ADDers can be withdrawn and antisocial, or they can be overly social and unable to be alone. Some are reticent to share their thoughts and opinions, some can’t stop themselves from saying whatever they think.

ALL we can say for sure is that there is “impairment” in various arenas that are relatively unimpaired in non-ADDers. These “impairments” may be a direct result of ADD or may result from related adjustment difficulties.

I use “ADD” to include AD/HD etc. See ADD or ADHD: What’s in a Name? for why.

ADDers think so far “out of the box,” many of us have to be reminded there IS a box!

Never forget that an ADD diagnosis is a matter of degree of impairment
relative to the “norm”

  • How many of the Characteristics, Associated Features & Challenges are present?
  • How often do they rear their ugly heads?
  • How strongly do they manifest whenever they show up?
  • How long have they (or something like them) been showing up?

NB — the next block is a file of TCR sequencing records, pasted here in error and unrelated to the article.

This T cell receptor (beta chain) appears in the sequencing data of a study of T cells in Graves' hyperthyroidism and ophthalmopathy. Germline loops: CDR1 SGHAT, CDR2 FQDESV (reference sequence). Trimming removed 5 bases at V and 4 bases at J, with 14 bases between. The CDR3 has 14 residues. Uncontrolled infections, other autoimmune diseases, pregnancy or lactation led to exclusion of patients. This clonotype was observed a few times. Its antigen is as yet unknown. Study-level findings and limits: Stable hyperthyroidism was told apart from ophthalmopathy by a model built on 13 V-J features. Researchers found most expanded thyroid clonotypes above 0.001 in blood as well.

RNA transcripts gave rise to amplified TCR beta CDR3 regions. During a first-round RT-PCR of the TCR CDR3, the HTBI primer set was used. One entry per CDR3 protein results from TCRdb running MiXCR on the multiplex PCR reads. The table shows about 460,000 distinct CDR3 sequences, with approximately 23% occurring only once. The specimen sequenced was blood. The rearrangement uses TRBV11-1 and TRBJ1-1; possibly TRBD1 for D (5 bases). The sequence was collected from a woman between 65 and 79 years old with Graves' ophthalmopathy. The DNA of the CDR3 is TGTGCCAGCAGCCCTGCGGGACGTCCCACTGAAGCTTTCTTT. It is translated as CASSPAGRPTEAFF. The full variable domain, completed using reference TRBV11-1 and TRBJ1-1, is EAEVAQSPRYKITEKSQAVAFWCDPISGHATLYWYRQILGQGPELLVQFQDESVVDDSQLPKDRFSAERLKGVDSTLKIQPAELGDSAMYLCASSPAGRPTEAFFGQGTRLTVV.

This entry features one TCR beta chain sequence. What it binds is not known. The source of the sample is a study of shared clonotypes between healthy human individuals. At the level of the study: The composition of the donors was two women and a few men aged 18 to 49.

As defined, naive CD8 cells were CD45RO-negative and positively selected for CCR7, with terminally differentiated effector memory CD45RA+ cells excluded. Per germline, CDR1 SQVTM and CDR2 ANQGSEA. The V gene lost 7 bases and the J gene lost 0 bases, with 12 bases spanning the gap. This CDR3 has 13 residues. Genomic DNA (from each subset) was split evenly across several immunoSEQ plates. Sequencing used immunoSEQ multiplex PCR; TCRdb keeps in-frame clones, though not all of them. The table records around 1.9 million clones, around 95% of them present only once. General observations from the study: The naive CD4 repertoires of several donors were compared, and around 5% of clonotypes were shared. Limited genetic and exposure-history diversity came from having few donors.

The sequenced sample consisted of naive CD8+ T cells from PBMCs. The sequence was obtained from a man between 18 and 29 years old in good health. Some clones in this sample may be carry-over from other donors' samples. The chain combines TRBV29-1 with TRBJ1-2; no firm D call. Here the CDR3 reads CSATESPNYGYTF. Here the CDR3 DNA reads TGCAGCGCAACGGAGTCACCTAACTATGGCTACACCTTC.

• How disabling are they to the individual’s life trajectory?

Read more of this post

ADD Overview II: Identifying Traits

 Remember – links on this site are dark grey to reduce distraction potential
while you’re reading. They turn red on mouseover.

I use “ADD” to include AD/HD etc. Check out What’s in a Name for why.

ADD Characteristics & Identifying Traits

by Madelyn Griffith-Haynie, CTP, CMC, ACT, MCC, SCAC
Second article in a 5-Part Series

Not necessarily diagnosic - but what it looks like in life

You might find it a bit easier to understand how ADD impacts the lives of the individuals who have been diagnosed as you read through this list and the ones to follow.

Other than the introductory post, ADD Overview 101, I offer the Overview series of posts in list format, so that you can “go down the lists and check things off.”

For some of you, that will help “unpack” what you might have tried to read in the Diagnostic & Statistical Manual or on other websites.